Costa Rica’s thriving forests and abundant wildlife have made it a prime destination for eco-travelers, but the country’s lesser-known marine environments are teeming with life and just as much thrills. Sadly, in recent years these underwater habitats have been contaminated by overfishing, poaching, and invasive species, and newspapers have called on the country to strengthen its “blue agenda.”
The message for travelers is clear: be responsible. But with the right guidance, ocean lovers can still experience Costa Rica’s incredible marine resources and can often support conservation efforts in these waters as well.
Here’s our pick of the country’s marine hotspots and how to experience them responsibly:
Exploring Cocos Island
Cocos Island, a former pirate haven, perched 300 miles offshore, teems with wildlife and (supposedly) buried treasure. Declared a UNESCO World Heritage Site in 1997 and featured in Jurassic Park, the island offers some of the most dazzling underwater adventures in the world.
Hundreds of hammerhead sharks, as well as tiger sharks still spin in the water by the hundreds, and huge schools of catfish and yellowfin tuna abound. Beneath the waves, experienced divers will marvel at the abundance of underwater life, and visitors on the surface will encounter leaping dolphins, gigantic manta rays, and drifting sea turtles.
When? All year.
Turtle encounters at Playa Ostional
Seeing a sea turtle is exciting. Finding thousands is an experience that people never forget. At Costa Rica’s Playa Ostional, visitors watch hundreds of thousands of them row ashore and drag their bodies across the fine white sand. During these turtle gatherings – known locally as arrival – the turtles lay millions of eggs the size and color of ping-pong balls, which will eventually grow into so many little baby turtles. The luckiest of travelers can also watch as these youngsters stumble towards the sea.
While turtle watching tours are offered through hotels in the area, visitors to the beach must hire a local guide to support the Ostional community. These informative guides will tell you the stories of the turtles while they are just steps away. (Note: flash photography is not allowed as it temporarily blinds the animals).
When? Arrivals take control of the beach during the last quarter of the moon, but are particularly well catered for during the rainy months, June through December.
Sharks lurking in the islas Murcielagos
‘The Murcielagos (Bats),’ as these islands off the north Pacific coast of Costa Rica are affectionately known, are teeming with bull sharks. Taking a close look at these mighty sea monsters, growing up to 16 feet, is the best (but not the only) reason to go. Multicolored fish and giant rays also glide over impressive underwater rock formations and twisted caverns 65 feet below the surface. Strong currents mean this dive is only suitable for those with experience. Beginners will appreciate the nearby Catalina Islands or Cabeza de Mono Islet, which attracts angelfish and gliding crustaceans.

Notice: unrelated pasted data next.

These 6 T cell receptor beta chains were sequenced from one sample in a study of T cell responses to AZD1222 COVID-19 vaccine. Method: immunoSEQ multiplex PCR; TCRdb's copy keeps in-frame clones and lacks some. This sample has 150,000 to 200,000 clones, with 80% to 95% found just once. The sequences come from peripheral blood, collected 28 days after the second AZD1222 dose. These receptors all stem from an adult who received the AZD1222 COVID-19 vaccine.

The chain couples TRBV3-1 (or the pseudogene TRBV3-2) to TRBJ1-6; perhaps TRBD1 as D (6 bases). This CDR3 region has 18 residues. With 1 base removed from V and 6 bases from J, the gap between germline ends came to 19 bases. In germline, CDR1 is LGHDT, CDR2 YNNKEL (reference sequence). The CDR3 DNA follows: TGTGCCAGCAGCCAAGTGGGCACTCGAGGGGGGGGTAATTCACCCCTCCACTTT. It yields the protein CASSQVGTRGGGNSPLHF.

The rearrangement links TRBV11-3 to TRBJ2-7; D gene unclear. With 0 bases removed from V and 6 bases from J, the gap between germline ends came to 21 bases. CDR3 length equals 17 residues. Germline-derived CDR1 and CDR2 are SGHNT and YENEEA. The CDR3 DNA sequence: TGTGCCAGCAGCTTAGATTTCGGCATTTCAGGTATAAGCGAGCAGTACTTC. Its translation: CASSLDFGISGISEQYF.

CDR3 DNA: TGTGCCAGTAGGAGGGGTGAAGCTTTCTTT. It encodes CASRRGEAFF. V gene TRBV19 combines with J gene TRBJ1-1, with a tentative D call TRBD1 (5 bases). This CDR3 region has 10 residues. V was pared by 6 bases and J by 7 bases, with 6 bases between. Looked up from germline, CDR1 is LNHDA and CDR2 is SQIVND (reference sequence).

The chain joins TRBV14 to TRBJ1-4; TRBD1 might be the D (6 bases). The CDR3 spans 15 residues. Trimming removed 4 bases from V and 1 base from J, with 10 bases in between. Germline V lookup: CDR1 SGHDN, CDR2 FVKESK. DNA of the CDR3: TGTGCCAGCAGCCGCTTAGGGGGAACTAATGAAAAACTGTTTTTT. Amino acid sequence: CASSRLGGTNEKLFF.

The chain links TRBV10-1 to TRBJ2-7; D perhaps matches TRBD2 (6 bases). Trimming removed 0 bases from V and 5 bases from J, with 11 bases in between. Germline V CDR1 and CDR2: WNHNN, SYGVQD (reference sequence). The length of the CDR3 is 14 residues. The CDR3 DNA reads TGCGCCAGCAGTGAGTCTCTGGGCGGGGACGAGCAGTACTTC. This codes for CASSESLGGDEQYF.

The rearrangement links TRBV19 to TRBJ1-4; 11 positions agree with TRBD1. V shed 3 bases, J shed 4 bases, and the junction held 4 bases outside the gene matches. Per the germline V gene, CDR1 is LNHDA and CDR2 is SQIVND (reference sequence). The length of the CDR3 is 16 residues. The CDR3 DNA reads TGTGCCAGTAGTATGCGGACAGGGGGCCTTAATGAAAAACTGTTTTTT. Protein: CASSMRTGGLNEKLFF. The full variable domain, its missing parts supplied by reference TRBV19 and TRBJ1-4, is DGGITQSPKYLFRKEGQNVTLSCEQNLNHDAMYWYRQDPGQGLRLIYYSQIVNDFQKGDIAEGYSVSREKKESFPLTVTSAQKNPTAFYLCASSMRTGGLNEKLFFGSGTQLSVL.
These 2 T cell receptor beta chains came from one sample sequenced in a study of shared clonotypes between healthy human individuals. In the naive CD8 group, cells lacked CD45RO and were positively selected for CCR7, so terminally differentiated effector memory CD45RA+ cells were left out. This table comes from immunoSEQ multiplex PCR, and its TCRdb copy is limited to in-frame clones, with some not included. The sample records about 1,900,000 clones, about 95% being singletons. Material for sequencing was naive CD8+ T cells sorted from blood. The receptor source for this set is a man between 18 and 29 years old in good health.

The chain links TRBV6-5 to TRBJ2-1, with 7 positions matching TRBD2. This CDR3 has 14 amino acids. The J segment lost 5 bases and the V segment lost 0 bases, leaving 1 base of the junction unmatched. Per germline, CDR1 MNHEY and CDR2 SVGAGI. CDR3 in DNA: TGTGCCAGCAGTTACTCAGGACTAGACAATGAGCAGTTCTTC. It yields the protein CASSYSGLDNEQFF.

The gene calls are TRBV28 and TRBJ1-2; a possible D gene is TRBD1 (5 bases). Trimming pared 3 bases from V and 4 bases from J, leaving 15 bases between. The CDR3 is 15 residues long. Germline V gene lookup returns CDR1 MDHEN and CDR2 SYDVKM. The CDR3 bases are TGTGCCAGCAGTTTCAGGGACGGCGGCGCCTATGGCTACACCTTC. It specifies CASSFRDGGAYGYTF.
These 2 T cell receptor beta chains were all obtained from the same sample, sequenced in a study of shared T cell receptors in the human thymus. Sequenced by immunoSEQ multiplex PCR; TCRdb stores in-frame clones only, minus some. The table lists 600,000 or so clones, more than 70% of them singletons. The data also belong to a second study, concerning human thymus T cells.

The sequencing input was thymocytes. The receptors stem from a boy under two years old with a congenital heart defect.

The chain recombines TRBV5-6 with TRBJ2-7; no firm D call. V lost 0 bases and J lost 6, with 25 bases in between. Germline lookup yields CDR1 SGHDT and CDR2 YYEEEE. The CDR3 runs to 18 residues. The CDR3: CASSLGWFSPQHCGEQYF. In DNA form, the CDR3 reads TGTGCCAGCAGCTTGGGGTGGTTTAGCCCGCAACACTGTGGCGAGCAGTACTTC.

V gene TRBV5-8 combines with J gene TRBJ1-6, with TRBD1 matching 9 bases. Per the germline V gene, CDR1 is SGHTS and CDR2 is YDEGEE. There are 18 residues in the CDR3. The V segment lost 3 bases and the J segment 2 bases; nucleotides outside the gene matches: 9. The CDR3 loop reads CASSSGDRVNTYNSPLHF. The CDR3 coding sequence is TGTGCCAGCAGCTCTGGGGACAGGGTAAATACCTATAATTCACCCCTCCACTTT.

When? Shark viewing time is from May to September.
Snorkel off the Caribbean coast
For those who prefer a relaxing snorkel to deep sea diving, head to the southern Caribbean. This is the only place in the country where coral still exists, along with all the tropical creatures at the top of the reef food chain. Think of the funny nurse sharks, lobsters, and coiled octopuses. The best snorkeling can be found at Cahuita National Park, a marine reserve established in the 1970s specifically to protect the reef and surrounding wildlife. With nearly 600 acres of live coral, this area supports more than 100 species of fish. Not much away from the reef and just a few meters away, divers can also discover an 18th century slave ship that never made it to Limón.
A swim in the park requires visitors to hire a guide, primarily to make sure no further damage is done to the coral (an earthquake in 1991 shook the reef and the dreaded lionfish, an invasive predator, has also been causing trouble).
When? Conditions are most favorable between the months of February and April, when the water is at its clearest. On days where visibility is poor, guests should consider staying on land.
Rich in nutrients, the deep waters of the Osa Peninsula tend to attract large marine mammals in droves. Spinner dolphins have been known to travel in super pods numbering in the thousands, and occasionally a lucky boat ride occurs with one. But even if you don’t see a super pod, a sea safari is usually rewarding: In certain months, 40-ton humpback whales migrate from their wells and release their huge tales into the air. They are also known to sing among themselves and suckle their calves right next to tour boats.